Dart reviewing options after Craigslist defeat

 
 
  • Cook County Sheriff Tom Dart's lawsuit alleging that Craigslist not only allows the solicitation of prostitution but had created what he called the

    Cook County Sheriff Tom Dart's lawsuit alleging that Craigslist not only allows the solicitation of prostitution but had created what he called the "largest source of prostitution in America" has been dismissed. Rob Olmstead | Daily Herald Staff

Published: 10/23/2009 12:03 AM

Cook County Sheriff Tom Dart says he is reviewing his options in the wake of a judge's ruling dismissing his lawsuit claiming the online classified advertising service Craigslist promotes prostitution.

U.S. District Judge John F. Grady in Chicago found that the site was only a conduit for others to publish the ads and wasn't legally responsible for their content.

"Sheriff Dart may continue to use Craigslist's Web site to identify and pursue individuals who post allegedly unlawful content," Grady said in a 20-page decision posted on the court's electronic docket. "But he cannot sue Craigslist for their conduct."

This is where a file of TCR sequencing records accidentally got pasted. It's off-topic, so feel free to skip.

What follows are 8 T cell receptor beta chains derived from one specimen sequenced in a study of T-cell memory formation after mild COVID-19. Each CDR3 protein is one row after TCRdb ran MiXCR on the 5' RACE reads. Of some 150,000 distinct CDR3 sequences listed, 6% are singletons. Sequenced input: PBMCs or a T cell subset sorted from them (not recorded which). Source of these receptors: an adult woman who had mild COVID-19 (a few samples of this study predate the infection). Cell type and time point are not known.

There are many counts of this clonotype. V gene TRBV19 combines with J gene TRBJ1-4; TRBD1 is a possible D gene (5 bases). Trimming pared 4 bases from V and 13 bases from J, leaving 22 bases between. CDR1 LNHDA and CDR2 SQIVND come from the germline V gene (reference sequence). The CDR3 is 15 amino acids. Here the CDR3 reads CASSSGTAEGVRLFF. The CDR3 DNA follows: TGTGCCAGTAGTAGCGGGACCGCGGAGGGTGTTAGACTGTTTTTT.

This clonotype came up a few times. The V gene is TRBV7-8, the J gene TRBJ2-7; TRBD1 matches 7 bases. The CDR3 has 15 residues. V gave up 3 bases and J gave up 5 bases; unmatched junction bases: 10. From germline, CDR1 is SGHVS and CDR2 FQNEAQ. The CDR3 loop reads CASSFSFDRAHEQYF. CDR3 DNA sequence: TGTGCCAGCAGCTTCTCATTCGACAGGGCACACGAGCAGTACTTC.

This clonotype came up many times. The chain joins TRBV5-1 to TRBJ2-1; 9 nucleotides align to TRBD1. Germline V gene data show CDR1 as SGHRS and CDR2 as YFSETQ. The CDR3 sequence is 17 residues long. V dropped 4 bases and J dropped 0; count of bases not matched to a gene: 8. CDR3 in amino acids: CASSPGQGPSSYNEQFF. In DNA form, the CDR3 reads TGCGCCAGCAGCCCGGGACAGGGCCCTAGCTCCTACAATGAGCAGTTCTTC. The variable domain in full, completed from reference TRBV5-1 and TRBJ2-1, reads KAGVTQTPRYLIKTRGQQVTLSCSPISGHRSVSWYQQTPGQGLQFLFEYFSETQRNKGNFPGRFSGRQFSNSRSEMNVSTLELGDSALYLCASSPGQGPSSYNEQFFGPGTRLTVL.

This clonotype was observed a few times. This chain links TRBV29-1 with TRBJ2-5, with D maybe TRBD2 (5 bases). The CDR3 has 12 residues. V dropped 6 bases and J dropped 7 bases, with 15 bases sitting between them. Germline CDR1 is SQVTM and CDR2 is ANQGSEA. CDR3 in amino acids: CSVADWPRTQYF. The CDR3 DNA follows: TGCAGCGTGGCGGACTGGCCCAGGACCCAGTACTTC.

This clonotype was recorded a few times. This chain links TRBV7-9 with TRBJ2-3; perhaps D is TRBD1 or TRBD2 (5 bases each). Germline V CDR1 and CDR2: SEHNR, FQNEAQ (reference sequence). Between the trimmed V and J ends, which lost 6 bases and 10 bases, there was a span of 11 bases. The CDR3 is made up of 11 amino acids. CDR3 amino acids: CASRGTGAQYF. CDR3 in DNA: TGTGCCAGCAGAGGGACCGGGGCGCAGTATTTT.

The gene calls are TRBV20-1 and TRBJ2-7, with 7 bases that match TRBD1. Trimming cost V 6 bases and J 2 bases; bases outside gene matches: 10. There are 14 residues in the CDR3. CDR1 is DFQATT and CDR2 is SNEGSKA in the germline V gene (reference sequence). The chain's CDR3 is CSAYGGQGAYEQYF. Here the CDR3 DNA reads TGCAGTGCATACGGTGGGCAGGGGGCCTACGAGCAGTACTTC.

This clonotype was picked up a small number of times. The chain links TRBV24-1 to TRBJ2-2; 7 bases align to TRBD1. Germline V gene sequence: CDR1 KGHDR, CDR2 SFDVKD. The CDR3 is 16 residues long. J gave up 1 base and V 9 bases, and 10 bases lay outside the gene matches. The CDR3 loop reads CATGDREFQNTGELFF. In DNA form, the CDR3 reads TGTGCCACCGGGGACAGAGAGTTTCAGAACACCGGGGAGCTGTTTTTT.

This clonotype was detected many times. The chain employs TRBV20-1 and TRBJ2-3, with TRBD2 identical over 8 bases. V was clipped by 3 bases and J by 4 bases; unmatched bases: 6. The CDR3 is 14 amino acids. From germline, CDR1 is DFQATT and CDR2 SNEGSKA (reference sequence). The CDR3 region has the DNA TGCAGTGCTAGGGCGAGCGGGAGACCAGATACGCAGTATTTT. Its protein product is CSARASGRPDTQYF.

In May, Craigslist agreed to remove an erotic services category from its Internet site, replacing it with more closely monitored adult listings after Dart and Illinois Attorney General Lisa Madigan criticized the company.

Madigan had called it an "Internet brothel."

Dart, citing an opinion by the Polaris Project, which tracks human sexual trafficking, said in his federal court complaint filed in Chicago in March that Craigslist was the biggest source for prostitution in the U.S.

Dart spokesman Steve Patterson said the sheriff is considering what other options he may have.

"We realize that Craigslist has a green light to allow criminal activity to take place on its Web site," Patterson said.

Susan Best, a Craiglist spokeswoman, said in an e-mail: "We welcome the outcome of Judge Grady's ruling."

Grady's ruling cited for support a 2008 U.S. Appeals Court ruling that exonerated the company from liability for the posting of discriminatory ads for the sale or rental of houses and apartments.

That three-judge panel, also based in Chicago, held that Craigslist is more akin to a telephone company than a newspaper, because it exercised no editorial control over its content, exempting it from U.S. laws banning the publication of ads expressing racial, religious or sex bias when offering housing.

Referring to that U.S. 7th Circuit Court of Appeals case, Grady said, "We cannot treat Craigslist as if it did create those ads."